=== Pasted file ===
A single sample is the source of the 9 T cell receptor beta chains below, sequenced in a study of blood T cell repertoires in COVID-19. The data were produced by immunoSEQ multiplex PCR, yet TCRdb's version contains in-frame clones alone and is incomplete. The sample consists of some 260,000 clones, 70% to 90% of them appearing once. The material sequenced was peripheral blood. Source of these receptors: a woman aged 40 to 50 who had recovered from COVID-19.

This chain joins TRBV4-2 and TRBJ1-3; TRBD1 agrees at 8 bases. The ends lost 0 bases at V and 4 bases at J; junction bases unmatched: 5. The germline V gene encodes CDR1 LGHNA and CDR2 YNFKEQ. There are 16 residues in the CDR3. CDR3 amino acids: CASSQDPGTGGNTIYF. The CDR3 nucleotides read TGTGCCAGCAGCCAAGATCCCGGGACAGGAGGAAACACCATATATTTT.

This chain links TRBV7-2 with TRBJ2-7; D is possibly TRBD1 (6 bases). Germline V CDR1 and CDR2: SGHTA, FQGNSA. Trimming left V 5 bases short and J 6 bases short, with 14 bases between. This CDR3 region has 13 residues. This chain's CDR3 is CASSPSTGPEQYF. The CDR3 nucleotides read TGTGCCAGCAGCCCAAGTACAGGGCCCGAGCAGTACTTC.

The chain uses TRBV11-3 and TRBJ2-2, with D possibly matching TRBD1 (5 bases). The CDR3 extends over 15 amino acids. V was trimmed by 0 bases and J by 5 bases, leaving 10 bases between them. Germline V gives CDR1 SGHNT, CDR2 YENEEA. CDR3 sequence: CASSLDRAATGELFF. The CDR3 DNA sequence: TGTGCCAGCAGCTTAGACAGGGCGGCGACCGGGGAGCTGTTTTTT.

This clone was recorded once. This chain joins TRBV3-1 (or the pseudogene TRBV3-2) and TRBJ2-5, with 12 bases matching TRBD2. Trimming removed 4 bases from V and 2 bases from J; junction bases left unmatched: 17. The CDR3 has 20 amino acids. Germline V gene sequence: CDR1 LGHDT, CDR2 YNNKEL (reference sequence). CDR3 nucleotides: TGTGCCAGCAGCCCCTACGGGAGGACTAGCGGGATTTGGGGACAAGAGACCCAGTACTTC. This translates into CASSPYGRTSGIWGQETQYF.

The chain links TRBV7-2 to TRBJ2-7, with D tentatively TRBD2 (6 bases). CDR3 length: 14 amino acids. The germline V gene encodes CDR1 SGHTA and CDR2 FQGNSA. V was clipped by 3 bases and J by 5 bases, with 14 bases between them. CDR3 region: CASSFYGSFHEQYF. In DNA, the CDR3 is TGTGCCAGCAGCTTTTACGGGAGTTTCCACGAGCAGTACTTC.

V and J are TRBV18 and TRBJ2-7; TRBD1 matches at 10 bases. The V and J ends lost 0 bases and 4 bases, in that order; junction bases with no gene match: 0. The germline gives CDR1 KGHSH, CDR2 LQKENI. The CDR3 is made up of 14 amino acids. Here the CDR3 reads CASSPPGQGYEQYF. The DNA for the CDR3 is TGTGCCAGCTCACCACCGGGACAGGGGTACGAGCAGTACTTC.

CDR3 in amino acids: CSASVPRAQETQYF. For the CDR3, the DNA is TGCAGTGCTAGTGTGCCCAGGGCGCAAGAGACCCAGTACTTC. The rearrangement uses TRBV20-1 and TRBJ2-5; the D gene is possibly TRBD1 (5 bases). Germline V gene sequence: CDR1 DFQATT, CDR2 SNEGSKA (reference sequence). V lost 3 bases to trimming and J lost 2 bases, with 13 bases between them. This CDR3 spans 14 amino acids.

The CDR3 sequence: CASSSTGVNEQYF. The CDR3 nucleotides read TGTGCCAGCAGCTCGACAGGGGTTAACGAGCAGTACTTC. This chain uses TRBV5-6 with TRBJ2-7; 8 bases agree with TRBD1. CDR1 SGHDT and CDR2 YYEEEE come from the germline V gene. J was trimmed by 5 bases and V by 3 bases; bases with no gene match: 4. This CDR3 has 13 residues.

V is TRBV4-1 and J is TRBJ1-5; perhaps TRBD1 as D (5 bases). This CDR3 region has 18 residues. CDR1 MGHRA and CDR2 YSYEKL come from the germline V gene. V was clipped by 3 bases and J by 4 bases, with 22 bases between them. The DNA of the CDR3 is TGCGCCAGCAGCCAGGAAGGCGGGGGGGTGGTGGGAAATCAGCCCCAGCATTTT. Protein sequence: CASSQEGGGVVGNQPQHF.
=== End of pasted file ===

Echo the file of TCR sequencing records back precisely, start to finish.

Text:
A single sample is the source of the 9 T cell receptor beta chains below, sequenced in a study of blood T cell repertoires in COVID-19. The data were produced by immunoSEQ multiplex PCR, yet TCRdb's version contains in-frame clones alone and is incomplete. The sample consists of some 260,000 clones, 70% to 90% of them appearing once. The material sequenced was peripheral blood. Source of these receptors: a woman aged 40 to 50 who had recovered from COVID-19.

This chain joins TRBV4-2 and TRBJ1-3; TRBD1 agrees at 8 bases. The ends lost 0 bases at V and 4 bases at J; junction bases unmatched: 5. The germline V gene encodes CDR1 LGHNA and CDR2 YNFKEQ. There are 16 residues in the CDR3. CDR3 amino acids: CASSQDPGTGGNTIYF. The CDR3 nucleotides read TGTGCCAGCAGCCAAGATCCCGGGACAGGAGGAAACACCATATATTTT.

This chain links TRBV7-2 with TRBJ2-7; D is possibly TRBD1 (6 bases). Germline V CDR1 and CDR2: SGHTA, FQGNSA. Trimming left V 5 bases short and J 6 bases short, with 14 bases between. This CDR3 region has 13 residues. This chain's CDR3 is CASSPSTGPEQYF. The CDR3 nucleotides read TGTGCCAGCAGCCCAAGTACAGGGCCCGAGCAGTACTTC.

The chain uses TRBV11-3 and TRBJ2-2, with D possibly matching TRBD1 (5 bases). The CDR3 extends over 15 amino acids. V was trimmed by 0 bases and J by 5 bases, leaving 10 bases between them. Germline V gives CDR1 SGHNT, CDR2 YENEEA. CDR3 sequence: CASSLDRAATGELFF. The CDR3 DNA sequence: TGTGCCAGCAGCTTAGACAGGGCGGCGACCGGGGAGCTGTTTTTT.

This clone was recorded once. This chain joins TRBV3-1 (or the pseudogene TRBV3-2) and TRBJ2-5, with 12 bases matching TRBD2. Trimming removed 4 bases from V and 2 bases from J; junction bases left unmatched: 17. The CDR3 has 20 amino acids. Germline V gene sequence: CDR1 LGHDT, CDR2 YNNKEL (reference sequence). CDR3 nucleotides: TGTGCCAGCAGCCCCTACGGGAGGACTAGCGGGATTTGGGGACAAGAGACCCAGTACTTC. This translates into CASSPYGRTSGIWGQETQYF.

The chain links TRBV7-2 to TRBJ2-7, with D tentatively TRBD2 (6 bases). CDR3 length: 14 amino acids. The germline V gene encodes CDR1 SGHTA and CDR2 FQGNSA. V was clipped by 3 bases and J by 5 bases, with 14 bases between them. CDR3 region: CASSFYGSFHEQYF. In DNA, the CDR3 is TGTGCCAGCAGCTTTTACGGGAGTTTCCACGAGCAGTACTTC.

V and J are TRBV18 and TRBJ2-7; TRBD1 matches at 10 bases. The V and J ends lost 0 bases and 4 bases, in that order; junction bases with no gene match: 0. The germline gives CDR1 KGHSH, CDR2 LQKENI. The CDR3 is made up of 14 amino acids. Here the CDR3 reads CASSPPGQGYEQYF. The DNA for the CDR3 is TGTGCCAGCTCACCACCGGGACAGGGGTACGAGCAGTACTTC.

CDR3 in amino acids: CSASVPRAQETQYF. For the CDR3, the DNA is TGCAGTGCTAGTGTGCCCAGGGCGCAAGAGACCCAGTACTTC. The rearrangement uses TRBV20-1 and TRBJ2-5; the D gene is possibly TRBD1 (5 bases). Germline V gene sequence: CDR1 DFQATT, CDR2 SNEGSKA (reference sequence). V lost 3 bases to trimming and J lost 2 bases, with 13 bases between them. This CDR3 spans 14 amino acids.

The CDR3 sequence: CASSSTGVNEQYF. The CDR3 nucleotides read TGTGCCAGCAGCTCGACAGGGGTTAACGAGCAGTACTTC. This chain uses TRBV5-6 with TRBJ2-7; 8 bases agree with TRBD1. CDR1 SGHDT and CDR2 YYEEEE come from the germline V gene. J was trimmed by 5 bases and V by 3 bases; bases with no gene match: 4. This CDR3 has 13 residues.

V is TRBV4-1 and J is TRBJ1-5; perhaps TRBD1 as D (5 bases). This CDR3 region has 18 residues. CDR1 MGHRA and CDR2 YSYEKL come from the germline V gene. V was clipped by 3 bases and J by 4 bases, with 22 bases between them. The DNA of the CDR3 is TGCGCCAGCAGCCAGGAAGGCGGGGGGGTGGTGGGAAATCAGCCCCAGCATTTT. Protein sequence: CASSQEGGGVVGNQPQHF.